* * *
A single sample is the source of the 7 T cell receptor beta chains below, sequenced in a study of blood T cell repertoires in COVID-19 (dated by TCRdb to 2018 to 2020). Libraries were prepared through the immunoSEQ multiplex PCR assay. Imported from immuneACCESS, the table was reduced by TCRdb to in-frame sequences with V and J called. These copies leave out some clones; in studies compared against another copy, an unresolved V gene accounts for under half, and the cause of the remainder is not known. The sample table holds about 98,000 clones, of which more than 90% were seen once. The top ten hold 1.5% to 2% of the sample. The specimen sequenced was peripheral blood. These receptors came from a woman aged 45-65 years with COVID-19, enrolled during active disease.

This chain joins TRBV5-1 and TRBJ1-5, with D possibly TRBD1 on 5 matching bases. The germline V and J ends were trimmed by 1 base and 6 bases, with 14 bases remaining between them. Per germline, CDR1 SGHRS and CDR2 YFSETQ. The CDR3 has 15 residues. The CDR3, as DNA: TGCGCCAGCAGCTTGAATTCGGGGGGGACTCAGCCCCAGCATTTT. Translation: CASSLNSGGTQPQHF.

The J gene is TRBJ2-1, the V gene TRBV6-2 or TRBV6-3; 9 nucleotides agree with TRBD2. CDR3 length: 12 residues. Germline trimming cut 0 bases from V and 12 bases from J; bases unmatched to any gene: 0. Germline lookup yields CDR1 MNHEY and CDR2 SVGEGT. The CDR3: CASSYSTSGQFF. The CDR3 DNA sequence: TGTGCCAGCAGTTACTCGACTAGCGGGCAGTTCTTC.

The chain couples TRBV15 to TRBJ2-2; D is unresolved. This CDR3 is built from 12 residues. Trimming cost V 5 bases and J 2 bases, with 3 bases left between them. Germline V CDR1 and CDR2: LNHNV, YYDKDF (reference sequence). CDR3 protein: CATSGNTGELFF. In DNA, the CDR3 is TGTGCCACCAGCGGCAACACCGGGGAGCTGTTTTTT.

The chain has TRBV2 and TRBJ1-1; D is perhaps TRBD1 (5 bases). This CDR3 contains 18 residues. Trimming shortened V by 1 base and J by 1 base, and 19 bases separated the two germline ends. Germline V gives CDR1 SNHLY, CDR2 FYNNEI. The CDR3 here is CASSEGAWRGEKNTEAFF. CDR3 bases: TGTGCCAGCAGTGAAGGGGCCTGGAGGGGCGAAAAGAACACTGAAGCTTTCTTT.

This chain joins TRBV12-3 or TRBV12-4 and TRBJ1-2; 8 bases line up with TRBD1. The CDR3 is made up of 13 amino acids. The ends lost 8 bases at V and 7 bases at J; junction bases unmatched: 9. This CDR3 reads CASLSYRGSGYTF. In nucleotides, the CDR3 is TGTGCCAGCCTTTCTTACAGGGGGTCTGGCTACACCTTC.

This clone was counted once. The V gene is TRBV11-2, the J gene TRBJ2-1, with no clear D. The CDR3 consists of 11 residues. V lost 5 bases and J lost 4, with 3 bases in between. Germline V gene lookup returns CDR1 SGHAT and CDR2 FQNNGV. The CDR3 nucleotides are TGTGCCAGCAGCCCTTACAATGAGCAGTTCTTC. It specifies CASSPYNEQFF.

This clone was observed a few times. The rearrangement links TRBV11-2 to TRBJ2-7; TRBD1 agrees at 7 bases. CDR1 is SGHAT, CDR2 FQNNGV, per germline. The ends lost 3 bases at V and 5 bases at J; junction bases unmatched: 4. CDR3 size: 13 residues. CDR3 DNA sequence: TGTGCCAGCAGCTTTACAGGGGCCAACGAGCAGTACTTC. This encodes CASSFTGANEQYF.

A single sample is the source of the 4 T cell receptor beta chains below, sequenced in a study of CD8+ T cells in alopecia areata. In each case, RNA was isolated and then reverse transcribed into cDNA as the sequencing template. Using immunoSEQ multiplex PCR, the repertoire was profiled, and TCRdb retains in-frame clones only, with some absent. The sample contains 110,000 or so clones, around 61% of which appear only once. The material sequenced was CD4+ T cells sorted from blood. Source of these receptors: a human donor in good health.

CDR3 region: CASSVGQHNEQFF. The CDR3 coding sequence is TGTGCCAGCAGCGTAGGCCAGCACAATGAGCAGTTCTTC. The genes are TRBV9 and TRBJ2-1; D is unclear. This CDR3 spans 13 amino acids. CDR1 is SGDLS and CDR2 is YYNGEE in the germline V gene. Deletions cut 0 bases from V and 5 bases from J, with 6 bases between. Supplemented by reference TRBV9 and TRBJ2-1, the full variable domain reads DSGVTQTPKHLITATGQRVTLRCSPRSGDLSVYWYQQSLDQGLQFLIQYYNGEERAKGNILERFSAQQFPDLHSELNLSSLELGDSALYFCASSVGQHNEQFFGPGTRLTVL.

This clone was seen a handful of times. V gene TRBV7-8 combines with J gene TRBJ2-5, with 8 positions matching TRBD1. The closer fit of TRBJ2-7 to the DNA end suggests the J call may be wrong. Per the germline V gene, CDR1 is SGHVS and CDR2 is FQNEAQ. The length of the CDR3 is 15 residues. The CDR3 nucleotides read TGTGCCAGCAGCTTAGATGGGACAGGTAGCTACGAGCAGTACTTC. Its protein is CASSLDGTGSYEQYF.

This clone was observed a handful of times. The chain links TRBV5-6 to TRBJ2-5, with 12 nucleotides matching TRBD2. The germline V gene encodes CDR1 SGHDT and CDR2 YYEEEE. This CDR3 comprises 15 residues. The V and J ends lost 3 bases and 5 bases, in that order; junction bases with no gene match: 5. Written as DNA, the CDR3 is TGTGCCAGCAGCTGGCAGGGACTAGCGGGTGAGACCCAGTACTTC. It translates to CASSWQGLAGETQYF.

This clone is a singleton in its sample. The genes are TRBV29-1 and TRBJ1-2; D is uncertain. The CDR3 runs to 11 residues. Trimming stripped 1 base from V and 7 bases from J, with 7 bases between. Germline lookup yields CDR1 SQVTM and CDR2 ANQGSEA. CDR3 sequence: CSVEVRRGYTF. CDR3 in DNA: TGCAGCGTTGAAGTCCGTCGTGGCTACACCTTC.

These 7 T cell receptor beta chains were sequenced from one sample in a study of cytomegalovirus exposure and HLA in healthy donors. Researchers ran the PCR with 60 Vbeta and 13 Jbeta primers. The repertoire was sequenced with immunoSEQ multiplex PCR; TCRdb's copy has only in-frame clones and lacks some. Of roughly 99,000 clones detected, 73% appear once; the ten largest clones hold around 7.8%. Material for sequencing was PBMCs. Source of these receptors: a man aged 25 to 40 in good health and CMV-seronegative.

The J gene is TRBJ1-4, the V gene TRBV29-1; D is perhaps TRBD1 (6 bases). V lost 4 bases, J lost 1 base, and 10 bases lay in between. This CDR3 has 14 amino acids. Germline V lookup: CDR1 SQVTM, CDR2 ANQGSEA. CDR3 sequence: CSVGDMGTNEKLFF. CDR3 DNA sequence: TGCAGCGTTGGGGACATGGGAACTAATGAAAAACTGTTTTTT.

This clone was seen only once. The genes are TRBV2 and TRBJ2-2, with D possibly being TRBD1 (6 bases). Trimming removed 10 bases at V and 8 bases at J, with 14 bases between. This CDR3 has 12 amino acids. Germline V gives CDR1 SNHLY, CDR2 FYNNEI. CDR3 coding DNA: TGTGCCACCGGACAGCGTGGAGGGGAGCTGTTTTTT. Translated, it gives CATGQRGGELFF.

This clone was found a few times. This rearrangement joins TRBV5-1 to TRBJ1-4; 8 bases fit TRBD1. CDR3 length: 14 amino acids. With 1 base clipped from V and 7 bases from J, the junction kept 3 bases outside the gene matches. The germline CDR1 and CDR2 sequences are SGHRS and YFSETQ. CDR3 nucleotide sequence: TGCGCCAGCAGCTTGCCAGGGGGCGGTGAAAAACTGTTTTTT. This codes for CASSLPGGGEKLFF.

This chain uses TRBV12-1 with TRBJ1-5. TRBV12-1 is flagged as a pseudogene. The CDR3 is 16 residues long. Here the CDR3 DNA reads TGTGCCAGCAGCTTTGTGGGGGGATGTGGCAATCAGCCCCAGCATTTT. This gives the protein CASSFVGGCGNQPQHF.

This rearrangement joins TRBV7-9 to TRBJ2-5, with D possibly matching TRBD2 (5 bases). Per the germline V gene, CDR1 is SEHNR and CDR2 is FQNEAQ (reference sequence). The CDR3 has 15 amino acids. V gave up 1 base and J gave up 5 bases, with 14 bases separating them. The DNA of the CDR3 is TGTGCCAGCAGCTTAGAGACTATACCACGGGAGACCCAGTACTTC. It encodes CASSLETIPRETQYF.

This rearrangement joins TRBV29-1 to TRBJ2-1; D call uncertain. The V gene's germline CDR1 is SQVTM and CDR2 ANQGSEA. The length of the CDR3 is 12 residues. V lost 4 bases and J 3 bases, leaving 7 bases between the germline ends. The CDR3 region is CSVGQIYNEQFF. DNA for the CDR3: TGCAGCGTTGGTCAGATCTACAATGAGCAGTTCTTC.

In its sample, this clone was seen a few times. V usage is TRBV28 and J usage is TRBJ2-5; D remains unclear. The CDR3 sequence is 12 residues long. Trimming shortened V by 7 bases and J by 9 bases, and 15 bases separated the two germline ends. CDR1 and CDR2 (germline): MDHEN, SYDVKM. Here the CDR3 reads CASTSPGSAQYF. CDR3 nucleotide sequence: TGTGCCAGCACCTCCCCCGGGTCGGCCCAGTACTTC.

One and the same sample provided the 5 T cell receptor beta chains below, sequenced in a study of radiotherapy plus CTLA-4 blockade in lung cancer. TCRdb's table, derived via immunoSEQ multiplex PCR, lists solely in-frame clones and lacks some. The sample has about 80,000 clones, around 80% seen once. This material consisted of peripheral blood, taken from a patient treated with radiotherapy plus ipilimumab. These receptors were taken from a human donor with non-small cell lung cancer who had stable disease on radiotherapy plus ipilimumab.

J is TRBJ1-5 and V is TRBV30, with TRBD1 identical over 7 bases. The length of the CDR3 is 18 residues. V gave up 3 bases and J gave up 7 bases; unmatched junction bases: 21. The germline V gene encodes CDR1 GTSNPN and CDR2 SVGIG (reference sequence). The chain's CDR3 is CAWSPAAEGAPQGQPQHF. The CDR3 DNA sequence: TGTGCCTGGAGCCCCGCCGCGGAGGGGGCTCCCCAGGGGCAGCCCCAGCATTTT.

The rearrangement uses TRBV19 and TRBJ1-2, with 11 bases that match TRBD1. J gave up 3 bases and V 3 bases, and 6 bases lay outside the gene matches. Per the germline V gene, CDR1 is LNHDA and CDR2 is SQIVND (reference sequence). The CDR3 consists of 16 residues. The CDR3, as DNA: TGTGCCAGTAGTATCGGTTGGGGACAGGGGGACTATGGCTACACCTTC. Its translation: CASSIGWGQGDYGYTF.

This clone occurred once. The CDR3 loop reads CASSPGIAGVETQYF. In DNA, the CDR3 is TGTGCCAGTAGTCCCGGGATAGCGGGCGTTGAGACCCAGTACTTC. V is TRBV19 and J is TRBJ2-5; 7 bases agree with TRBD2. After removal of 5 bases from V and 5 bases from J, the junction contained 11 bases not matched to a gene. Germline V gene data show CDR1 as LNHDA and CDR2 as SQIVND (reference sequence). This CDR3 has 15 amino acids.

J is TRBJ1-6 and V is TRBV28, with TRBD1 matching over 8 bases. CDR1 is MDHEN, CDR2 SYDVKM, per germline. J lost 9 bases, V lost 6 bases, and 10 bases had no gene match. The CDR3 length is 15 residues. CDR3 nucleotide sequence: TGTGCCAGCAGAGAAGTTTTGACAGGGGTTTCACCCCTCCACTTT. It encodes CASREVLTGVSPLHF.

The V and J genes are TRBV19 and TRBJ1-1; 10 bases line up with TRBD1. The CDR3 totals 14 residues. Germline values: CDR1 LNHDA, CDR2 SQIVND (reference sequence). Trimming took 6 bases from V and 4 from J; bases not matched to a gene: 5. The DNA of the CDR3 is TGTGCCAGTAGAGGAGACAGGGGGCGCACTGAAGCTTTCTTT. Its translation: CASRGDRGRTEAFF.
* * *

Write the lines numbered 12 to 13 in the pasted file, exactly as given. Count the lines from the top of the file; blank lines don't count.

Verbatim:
This clone was observed a handful of times. The chain links TRBV5-6 to TRBJ2-5, with 12 nucleotides matching TRBD2. The germline V gene encodes CDR1 SGHDT and CDR2 YYEEEE. This CDR3 comprises 15 residues. The V and J ends lost 3 bases and 5 bases, in that order; junction bases with no gene match: 5. Written as DNA, the CDR3 is TGTGCCAGCAGCTGGCAGGGACTAGCGGGTGAGACCCAGTACTTC. It translates to CASSWQGLAGETQYF.

This clone is a singleton in its sample. The genes are TRBV29-1 and TRBJ1-2; D is uncertain. The CDR3 runs to 11 residues. Trimming stripped 1 base from V and 7 bases from J, with 7 bases between. Germline lookup yields CDR1 SQVTM and CDR2 ANQGSEA. CDR3 sequence: CSVEVRRGYTF. CDR3 in DNA: TGCAGCGTTGAAGTCCGTCGTGGCTACACCTTC.